We purpose-built this business to support our customers not only during periods of growth but also in periods of volatility – that is, our business is designed to accommodate deposit inflows and outflows under a range of market conditions. I am eternally grateful to our employees for continuing to work hard in the face of so much uncertainty, and to our customers for their continued support. We look forward to continuing to provide a safe and reliable banking solution for the digital asset industry.
And while short sellers and skeptics continue to raise the risks of KYC/AML issues and float irrational ideas like “bankruptcy”, not everybody has been skeptical of Silvergate. Certainly we continue to watch for opportunistic chances to own the bank’s equity, as we believe during the next easing cycle, it will head back toward all time highs well over $200/share.
Recall, toward the end of November, “one of the richest men in crypto”, Brendan Blumer, bought 9.3% of the bank. This makes him the largest shareholder of the bank. Additionally, his EOS development firm, Block.one, also owns a 7.5% stake in the bank. Combined he controls about 17% of the bank. Block.one put out a press release about their stake in the bank calling it a “proven track record of maintaining a liquid and conservative balance sheet investment portfolio.”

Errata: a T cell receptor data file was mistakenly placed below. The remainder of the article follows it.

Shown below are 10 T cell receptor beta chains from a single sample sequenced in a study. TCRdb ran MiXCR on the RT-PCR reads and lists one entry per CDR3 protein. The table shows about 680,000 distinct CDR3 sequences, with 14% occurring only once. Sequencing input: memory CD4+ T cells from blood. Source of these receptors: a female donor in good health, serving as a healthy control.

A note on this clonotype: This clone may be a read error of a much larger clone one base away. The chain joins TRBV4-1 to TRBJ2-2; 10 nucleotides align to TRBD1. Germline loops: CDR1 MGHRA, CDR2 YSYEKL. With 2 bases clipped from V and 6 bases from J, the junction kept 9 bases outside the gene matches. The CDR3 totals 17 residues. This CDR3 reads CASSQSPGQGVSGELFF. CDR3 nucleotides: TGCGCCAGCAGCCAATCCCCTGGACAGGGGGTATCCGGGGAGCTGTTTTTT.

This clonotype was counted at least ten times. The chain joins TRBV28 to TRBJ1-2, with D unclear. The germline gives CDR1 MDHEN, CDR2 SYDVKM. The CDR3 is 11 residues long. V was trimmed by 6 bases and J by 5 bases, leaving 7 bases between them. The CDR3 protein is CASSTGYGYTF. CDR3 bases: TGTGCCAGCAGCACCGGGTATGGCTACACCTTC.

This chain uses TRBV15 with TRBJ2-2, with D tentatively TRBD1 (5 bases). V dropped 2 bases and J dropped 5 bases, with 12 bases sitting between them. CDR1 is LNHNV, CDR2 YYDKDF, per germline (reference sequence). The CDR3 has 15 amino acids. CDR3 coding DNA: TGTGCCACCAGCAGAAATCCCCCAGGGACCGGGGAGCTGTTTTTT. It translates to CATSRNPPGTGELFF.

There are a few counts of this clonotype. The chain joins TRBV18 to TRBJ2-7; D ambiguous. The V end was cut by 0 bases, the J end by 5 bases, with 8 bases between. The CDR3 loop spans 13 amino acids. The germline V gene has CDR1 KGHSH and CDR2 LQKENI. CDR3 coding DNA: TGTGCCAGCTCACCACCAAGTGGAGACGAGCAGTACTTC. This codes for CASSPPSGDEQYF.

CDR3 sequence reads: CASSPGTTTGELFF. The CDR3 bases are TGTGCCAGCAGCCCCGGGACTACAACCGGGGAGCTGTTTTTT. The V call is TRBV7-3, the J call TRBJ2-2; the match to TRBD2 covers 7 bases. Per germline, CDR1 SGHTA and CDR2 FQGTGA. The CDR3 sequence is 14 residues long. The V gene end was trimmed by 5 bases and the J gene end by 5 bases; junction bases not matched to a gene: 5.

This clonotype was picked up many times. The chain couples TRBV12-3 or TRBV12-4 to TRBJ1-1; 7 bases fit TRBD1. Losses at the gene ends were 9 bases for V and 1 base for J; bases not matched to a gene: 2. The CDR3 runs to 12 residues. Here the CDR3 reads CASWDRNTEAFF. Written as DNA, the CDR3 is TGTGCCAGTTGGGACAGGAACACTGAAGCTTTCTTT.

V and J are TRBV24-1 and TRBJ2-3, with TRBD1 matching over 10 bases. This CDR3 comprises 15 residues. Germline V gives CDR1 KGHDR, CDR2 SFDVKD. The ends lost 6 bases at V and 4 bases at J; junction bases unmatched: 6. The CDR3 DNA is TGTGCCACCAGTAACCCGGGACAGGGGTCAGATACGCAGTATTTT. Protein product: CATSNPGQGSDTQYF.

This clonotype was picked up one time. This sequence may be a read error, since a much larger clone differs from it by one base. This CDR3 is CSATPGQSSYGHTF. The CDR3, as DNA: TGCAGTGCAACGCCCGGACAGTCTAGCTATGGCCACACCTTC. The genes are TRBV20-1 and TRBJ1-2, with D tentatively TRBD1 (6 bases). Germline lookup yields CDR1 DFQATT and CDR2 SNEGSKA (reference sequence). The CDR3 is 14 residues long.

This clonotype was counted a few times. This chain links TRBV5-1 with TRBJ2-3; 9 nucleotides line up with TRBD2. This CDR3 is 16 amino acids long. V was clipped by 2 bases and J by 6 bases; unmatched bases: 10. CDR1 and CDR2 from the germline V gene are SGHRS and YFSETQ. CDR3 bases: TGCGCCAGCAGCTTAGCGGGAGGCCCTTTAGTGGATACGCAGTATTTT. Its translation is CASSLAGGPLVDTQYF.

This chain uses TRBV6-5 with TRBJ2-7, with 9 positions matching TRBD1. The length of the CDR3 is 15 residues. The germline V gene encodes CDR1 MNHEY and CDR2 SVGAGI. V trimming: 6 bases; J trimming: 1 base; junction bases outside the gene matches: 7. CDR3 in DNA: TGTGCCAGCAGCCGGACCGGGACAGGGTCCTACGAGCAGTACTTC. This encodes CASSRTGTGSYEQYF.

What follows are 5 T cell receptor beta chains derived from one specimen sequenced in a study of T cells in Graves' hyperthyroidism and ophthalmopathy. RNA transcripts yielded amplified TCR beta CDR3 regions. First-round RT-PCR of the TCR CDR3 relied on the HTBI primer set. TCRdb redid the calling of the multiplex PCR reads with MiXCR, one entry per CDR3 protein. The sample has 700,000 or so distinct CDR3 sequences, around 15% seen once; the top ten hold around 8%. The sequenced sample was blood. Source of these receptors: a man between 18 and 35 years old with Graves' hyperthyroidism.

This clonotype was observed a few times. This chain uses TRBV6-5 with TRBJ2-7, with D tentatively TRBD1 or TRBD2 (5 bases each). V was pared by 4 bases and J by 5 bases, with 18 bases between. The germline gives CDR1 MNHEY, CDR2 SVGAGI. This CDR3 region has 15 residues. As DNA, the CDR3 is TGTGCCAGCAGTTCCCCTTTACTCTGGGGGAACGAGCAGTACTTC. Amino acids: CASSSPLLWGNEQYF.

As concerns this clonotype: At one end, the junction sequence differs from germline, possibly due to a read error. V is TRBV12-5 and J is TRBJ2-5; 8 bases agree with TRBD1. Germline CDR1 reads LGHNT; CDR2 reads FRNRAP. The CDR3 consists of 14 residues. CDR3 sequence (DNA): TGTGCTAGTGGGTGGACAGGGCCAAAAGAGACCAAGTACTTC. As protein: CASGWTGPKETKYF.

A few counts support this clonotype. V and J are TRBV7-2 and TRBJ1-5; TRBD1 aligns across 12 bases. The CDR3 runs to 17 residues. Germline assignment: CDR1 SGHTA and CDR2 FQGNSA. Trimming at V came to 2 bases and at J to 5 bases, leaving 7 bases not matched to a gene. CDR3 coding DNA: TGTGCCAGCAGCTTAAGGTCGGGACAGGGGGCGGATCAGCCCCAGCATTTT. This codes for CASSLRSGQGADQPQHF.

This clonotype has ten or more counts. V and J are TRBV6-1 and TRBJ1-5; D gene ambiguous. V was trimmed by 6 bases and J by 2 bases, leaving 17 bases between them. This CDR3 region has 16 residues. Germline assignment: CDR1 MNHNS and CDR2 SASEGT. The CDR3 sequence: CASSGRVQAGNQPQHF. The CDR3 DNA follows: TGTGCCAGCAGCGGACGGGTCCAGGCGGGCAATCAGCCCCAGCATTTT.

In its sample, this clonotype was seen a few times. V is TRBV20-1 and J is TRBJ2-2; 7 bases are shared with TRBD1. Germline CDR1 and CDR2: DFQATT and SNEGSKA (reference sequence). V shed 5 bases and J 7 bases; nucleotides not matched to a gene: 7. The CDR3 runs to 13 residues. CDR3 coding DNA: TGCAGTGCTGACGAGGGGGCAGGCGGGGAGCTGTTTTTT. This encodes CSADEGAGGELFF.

They all said: “We believe Silvergate’s current equity prices do not accurately reflect their strong balance sheet, their strategic positioning, or their market-defiant growth trajectory, and therefore offers a unique investment opportunity. We are excited to be a new passive shareholder.”
The company is betting that when the smoke clears from the FTX pain, Silvergate will emerge not only little scathed, but potentially with its shares closely held, setting up potential for a swing higher in price again. On top of that, via Bloomberg, we saw late last month that Citadel has added 280,000 shares of the name and now holds 392k shares, or about 1.25% of the company.
However none of that matters right now, and instead shorts keep piling into SI stock, whose short interest is approaching a record 20% of the very illiquid float. That will likely continue until some catalyst short-circuits this feedback loop: it could include management giving a clear signal that the company is solvent (the CEO buying a substantial block of stock would certainly help), announces a sizable buyback, provides an early glimpse of its earnings and balance sheet, or unveils a deal with a strategic investor which locks up a sizable amount of the float, and potentially triggers a squeeze as signaled by the recent explosion in SI’s short interest.